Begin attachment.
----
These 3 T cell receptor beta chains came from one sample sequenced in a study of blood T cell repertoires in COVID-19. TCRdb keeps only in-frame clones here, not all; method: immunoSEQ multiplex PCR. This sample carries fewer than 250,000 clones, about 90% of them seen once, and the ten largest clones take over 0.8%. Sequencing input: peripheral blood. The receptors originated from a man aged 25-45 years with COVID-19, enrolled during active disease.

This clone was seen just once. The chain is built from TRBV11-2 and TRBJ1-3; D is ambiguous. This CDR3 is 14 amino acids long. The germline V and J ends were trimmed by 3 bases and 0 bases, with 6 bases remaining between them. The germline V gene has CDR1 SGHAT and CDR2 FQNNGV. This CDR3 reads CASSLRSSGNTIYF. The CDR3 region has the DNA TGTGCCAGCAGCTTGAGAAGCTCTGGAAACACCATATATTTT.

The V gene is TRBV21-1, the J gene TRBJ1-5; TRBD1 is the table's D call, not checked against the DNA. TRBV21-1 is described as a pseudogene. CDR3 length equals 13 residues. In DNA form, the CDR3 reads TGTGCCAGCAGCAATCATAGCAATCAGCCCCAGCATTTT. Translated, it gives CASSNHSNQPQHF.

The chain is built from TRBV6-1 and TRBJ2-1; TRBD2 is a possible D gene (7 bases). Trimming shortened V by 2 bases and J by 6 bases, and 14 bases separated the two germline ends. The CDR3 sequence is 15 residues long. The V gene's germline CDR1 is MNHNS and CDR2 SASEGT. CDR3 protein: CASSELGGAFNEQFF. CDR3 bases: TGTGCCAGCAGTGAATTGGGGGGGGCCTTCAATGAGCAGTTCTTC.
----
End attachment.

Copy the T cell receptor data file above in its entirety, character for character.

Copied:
These 3 T cell receptor beta chains came from one sample sequenced in a study of blood T cell repertoires in COVID-19. TCRdb keeps only in-frame clones here, not all; method: immunoSEQ multiplex PCR. This sample carries fewer than 250,000 clones, about 90% of them seen once, and the ten largest clones take over 0.8%. Sequencing input: peripheral blood. The receptors originated from a man aged 25-45 years with COVID-19, enrolled during active disease.

This clone was seen just once. The chain is built from TRBV11-2 and TRBJ1-3; D is ambiguous. This CDR3 is 14 amino acids long. The germline V and J ends were trimmed by 3 bases and 0 bases, with 6 bases remaining between them. The germline V gene has CDR1 SGHAT and CDR2 FQNNGV. This CDR3 reads CASSLRSSGNTIYF. The CDR3 region has the DNA TGTGCCAGCAGCTTGAGAAGCTCTGGAAACACCATATATTTT.

The V gene is TRBV21-1, the J gene TRBJ1-5; TRBD1 is the table's D call, not checked against the DNA. TRBV21-1 is described as a pseudogene. CDR3 length equals 13 residues. In DNA form, the CDR3 reads TGTGCCAGCAGCAATCATAGCAATCAGCCCCAGCATTTT. Translated, it gives CASSNHSNQPQHF.

The chain is built from TRBV6-1 and TRBJ2-1; TRBD2 is a possible D gene (7 bases). Trimming shortened V by 2 bases and J by 6 bases, and 14 bases separated the two germline ends. The CDR3 sequence is 15 residues long. The V gene's germline CDR1 is MNHNS and CDR2 SASEGT. CDR3 protein: CASSELGGAFNEQFF. CDR3 bases: TGTGCCAGCAGTGAATTGGGGGGGGCCTTCAATGAGCAGTTCTTC.